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What’s in Your Multivitamin? Here Are 10 Ingredients To Look Out For

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By Dr. Michael Murray, N.D.

There is no question that the entire human body functions best when it has a steady supply of high-quality nutrition. A deficiency of any nutrient has profound effects on the human system because the body is a complex system dependent upon the proper functioning of many interdependent systems. 

A high potency multiple vitamin and mineral supplement should provide the 13 vitamins and 14 minerals needed in proper amounts each day for your tissues and organs to do their jobs. Although needed only in relatively small amounts, these essential vitamins and minerals are crucial for the manufacture of body tissues and the activity of enzymes—molecules involved in speeding up chemical reactions necessary for human bodily function. 

10 Ingredients To Avoid in Your Multivitamin

Many popular multivitamins found in drug stores or supermarkets are touted as “recommended by physicians and pharmacists”, but are low in key essential nutrients and contain artificial additives. 

Here are a few ingredients listed on labels of some of the best-selling multivitamins that have no beneficial reason for being in any dietary supplement:

1. Synthetic Vitamin E

Synthetic vitamin E (d,l-alpha-tocopherol, or -tocopheryl) is a cheap unnatural form that may interfere with the body's utilization of the natural d-alpha forms of vitamin E.


2. Synthetic Beta-Carotene

Synthetic beta-carotene is much different in chemical composition than natural sources of beta-carotene, such as if from Dunaliella algae. 

3. BHT

Butylated hydroxytoluene, or BHT, is a synthetic antioxidant used to prevent the loss of vitamin E and beta-carotene. 


4. Corn Starch

Pregelatinized corn starch from GMO-derived corn is used as a binding agent to hold the tablet together.


5. Hydrogenated Palm Oil

Hydrogenated palm oil is a chemically altered fat used as a lubricating agent. In 2015, the U.S. Food and Drug Administration (FDA) determined that these sorts of fats are no longer Generally Recognized As Safe (GRAS) when used in foods. However, for some reason, some companies still use hydrogenated palm oil in dietary supplement tablets.

6. Polyethylene Glycol

Polyethylene glycol is a petroleum-based compound mixed in with the bulk material before tableting so it can flow better in the machinery.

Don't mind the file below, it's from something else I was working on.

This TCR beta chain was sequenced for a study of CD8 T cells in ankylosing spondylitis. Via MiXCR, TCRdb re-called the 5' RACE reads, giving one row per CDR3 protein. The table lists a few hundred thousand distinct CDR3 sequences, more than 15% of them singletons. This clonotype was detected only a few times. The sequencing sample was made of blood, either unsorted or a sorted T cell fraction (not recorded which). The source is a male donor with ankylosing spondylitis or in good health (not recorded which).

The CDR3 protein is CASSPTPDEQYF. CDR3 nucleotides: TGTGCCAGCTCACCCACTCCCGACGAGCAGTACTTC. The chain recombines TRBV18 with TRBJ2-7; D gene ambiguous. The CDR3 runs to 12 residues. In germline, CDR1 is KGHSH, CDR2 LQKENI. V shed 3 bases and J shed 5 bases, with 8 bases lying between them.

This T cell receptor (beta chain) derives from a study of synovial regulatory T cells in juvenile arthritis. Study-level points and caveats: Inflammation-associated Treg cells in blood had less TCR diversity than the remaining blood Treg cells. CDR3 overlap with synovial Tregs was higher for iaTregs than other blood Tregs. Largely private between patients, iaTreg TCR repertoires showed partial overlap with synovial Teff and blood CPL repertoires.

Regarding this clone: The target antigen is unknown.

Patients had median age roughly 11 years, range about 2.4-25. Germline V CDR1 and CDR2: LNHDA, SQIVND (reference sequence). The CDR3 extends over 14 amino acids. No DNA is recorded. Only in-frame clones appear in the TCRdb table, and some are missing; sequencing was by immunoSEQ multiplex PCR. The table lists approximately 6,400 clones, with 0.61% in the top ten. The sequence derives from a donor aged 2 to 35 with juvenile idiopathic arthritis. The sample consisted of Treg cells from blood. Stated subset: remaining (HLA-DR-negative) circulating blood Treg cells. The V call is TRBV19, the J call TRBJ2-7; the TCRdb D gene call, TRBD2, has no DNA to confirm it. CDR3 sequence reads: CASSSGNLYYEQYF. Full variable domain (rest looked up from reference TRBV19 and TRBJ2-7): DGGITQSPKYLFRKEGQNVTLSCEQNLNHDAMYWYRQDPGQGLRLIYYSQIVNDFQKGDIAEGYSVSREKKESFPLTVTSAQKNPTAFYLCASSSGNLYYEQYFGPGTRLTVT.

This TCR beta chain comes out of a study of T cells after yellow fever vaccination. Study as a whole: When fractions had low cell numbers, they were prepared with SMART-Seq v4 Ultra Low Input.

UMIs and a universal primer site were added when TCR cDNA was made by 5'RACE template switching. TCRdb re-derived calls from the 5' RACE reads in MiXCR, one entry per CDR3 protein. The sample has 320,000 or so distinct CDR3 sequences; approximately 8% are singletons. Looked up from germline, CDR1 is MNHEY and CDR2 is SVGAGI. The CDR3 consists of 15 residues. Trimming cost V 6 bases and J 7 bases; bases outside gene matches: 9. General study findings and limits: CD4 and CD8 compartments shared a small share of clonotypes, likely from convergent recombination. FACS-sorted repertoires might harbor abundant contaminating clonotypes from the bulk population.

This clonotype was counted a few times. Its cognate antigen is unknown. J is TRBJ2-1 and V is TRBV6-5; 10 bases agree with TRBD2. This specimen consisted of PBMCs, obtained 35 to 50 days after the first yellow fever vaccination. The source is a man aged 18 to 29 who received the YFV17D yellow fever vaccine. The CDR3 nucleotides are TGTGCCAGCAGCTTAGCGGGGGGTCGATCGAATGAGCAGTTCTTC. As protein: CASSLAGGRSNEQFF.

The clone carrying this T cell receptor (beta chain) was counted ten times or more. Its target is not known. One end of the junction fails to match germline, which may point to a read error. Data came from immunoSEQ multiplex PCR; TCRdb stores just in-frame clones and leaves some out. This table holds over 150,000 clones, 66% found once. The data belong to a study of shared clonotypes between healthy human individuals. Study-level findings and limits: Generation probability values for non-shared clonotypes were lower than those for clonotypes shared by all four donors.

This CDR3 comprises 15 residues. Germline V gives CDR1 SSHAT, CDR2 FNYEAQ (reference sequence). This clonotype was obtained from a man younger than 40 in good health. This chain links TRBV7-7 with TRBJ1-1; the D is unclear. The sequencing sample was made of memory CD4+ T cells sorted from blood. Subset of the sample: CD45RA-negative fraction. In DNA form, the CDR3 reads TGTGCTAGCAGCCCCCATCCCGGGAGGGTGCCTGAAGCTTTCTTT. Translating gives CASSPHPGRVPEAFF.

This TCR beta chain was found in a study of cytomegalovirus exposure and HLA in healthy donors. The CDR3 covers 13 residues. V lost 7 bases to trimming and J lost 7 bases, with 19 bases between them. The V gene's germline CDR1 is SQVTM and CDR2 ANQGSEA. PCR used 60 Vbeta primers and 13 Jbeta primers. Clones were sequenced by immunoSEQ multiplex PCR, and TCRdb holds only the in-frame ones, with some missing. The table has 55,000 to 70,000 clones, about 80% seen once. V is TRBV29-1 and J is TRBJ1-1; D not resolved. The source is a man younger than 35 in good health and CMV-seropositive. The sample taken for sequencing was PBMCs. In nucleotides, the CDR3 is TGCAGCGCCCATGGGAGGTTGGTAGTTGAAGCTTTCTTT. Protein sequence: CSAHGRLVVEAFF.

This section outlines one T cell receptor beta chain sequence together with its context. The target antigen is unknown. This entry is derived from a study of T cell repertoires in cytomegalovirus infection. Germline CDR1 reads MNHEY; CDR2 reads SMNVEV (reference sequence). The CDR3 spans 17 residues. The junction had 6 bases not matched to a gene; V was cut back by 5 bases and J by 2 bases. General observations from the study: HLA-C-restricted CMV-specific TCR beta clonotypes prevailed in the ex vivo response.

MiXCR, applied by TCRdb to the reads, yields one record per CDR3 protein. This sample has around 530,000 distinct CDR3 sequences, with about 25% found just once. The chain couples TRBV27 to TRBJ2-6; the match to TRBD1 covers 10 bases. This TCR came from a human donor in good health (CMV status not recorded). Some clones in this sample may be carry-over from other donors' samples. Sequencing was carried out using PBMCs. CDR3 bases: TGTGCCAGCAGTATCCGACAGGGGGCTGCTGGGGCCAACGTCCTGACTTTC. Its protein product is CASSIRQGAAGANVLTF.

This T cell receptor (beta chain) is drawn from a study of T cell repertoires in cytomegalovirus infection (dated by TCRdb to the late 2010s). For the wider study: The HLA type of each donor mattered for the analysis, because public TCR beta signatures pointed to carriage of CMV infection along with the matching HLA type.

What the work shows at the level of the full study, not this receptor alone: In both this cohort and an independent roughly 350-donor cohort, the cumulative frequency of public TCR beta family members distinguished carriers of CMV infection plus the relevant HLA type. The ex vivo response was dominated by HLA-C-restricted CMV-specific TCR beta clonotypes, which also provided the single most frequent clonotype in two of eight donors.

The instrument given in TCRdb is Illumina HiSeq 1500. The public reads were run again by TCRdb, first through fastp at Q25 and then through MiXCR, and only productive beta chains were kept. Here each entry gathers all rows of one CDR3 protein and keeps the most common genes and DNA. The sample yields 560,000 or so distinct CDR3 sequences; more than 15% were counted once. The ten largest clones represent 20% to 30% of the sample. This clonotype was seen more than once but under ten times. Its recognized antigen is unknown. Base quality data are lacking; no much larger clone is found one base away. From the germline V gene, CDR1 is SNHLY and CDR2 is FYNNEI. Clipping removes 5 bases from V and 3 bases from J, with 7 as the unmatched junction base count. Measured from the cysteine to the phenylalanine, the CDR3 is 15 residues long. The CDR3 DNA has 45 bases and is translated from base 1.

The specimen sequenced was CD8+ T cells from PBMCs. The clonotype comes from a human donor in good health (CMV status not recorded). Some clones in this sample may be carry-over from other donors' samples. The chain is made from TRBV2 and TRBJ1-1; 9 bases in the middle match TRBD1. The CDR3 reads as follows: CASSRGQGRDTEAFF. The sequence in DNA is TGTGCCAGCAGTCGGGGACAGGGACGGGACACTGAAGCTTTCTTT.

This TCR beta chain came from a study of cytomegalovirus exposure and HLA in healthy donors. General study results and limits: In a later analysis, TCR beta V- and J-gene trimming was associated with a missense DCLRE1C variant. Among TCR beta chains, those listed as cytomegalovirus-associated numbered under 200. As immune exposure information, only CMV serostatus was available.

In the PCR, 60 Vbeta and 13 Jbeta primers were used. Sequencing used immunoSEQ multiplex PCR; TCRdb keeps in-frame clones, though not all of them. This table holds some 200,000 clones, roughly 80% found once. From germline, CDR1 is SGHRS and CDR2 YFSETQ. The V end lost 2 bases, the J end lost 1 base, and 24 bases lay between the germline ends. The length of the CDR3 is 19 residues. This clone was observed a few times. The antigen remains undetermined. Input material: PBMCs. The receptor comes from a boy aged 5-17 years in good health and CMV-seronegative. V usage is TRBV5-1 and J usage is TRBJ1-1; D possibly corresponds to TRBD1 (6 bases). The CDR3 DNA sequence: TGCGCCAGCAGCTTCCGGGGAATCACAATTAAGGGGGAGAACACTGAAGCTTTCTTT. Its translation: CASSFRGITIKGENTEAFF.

7. Stannous Chloride

Stannous chloride is added to prevent the tablet from changing color.

8. Talc

Talc, yes, that is right, talcum powder is used to improve the flow of the material through the tableting process and allow for better compression of compounds into the tablet.

9. Titanium Dioxide

Titanium dioxide is used to absorb moisture and/or to produce whiteness and opacity to a tablet. Titanium dioxide is banned in Europe because it has been shown to cause toxic effects to genetic material.

10. Yellow 6 Lake

Yellow 6 Lake is FD&C Yellow # 6 Aluminum Lake, an artificial color used to impart a reddish-yellow hue to the tablet and no other purpose.

How to Choose The Right Multivitamin for You

The ingredients above are just some of the issues you may find with multiple vitamin and mineral products. Fortunately, many quality manufacturers of dietary supplements avoid cutting corners with cheap ingredients and excipients. If you see a compound on the label that you are not sure of, look it up on iHerb or a preferred search engine.  

Another issue that is important to address is products that fail to meet label claims. It has been an issue that has popped up repeatedly over the years. In general, established brands utilize what is known as "good manufacturing practices" or GMPs to work hard at meeting label claims. The problem is almost always seen in companies of no real substance.  

Look for Quality Certifications

When looking for a multivitamin or any other supplement for that matter look for quality certifications.

iHerb addresses quality control in dietary supplements by offering products that are only from brands that employ Good Manufacturing Practices. Many dietary supplement manufacturers are also certified by organizations with strict guidelines like NSF® (National Science Foundation), USP® (United States Pharmacopeia), UL® (Underwriters Laboratories), and ISURA®. 

iHerb goes even one step further in practicing transparency through a testing program called iTested. Each product with the iTested logo has been:

  • Tested by a certified 3rd party independent laboratory for ingredients, purity, and label compliance.

  • Offers complete transparency by offering a verified report.

  • Allows quality assurance, authenticity, and product guarantee.


This article was written by Dr. Michael Murray, iHerb's Chief Scientific Advisor. For over three decades, Dr. Murray has been a thought leader, author, and expert in nutrition, dietary supplements, and natural products. He has published more than 30 books, including the bestselling Encyclopedia of Natural Medicine, now in its fifth edition, which has been used by over 100,000 health care professionals across the globe.

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